#9 of 31 Ways to Eat Healthier in the New Year

Grow dandelion in your garden? Isn’t it already growing all over the rest of the yard?

OK, it might not sound appetizing, but there are varieties of dandelion that are edible. Check out your seed catalogs or do a quick search to find one that intrigues you. We prefer Italian varieties like “Clio” and “Catalonga Special” because they have a nice bitter yet delicate flavor. We use them in salads and saute them with EVOO and garlic as a nice bed for fish or chicken.

The only thing we do not like about dandelion greens is the shelf life. Once they are picked they need to be washed with really cold water and dried well. They only store in the fridge for a day or two before getting old and soggy. In early Fall 2013 we had an abundance of picked dandelion greens and made a most memorable frittata with them. It was a simple yet delicious blend of eggs, chopped dandelion greens, some steamed leftover lentils, breadcrumbs, grated parmesan cheese, EVOO, and fresh black pepper.

Dandelions add nice variety to your edible garden and diet. They also help pull nutrients up from deep in the soil because they have really long roots. We have read it is great to let the old dandelion plants decay in the soil at the end of the season to help add those nutrients to the upper layer of dirt. As a result, we picked the old plants and chopped them up before working them into our soil in late Fall. They sure did break down fast!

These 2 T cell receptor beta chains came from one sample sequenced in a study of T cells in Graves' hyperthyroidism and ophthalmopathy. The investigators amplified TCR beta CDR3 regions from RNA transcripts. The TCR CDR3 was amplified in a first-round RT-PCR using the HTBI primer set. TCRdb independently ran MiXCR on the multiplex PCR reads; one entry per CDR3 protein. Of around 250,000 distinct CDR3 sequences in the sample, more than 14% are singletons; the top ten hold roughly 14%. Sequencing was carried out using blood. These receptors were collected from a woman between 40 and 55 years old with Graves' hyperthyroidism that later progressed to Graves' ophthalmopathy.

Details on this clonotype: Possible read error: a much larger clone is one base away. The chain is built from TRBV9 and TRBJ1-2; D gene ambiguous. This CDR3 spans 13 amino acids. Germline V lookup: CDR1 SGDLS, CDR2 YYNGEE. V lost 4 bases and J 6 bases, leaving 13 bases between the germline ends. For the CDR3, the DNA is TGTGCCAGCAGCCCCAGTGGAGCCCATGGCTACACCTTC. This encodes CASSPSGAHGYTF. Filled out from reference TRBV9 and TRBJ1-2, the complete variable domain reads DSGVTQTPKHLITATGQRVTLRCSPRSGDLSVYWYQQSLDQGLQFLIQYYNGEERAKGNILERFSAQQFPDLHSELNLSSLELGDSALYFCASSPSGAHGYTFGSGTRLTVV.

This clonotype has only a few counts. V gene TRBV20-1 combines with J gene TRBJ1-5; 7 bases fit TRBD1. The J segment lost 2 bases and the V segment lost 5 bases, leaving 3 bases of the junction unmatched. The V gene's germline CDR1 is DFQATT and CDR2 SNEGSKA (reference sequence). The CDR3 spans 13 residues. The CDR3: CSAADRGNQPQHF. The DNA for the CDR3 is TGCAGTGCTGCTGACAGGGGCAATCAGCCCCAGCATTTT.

You can read more about Dandelions as an edible plant on this posting from Organic Valley. We also have this handy link to Johnny’s Selected Seeds. They carry some nice edible dandelion varieties. Be careful if you read somewhere about using the common dandelion that grows on your lawn as an edible. You could be ingesting the same chemicals that were put on your lawn. More reason to go totally organic.

dandelion,Italian,seed

Example of Italian Dandelion. Image on a packet of Hart’s Seeds

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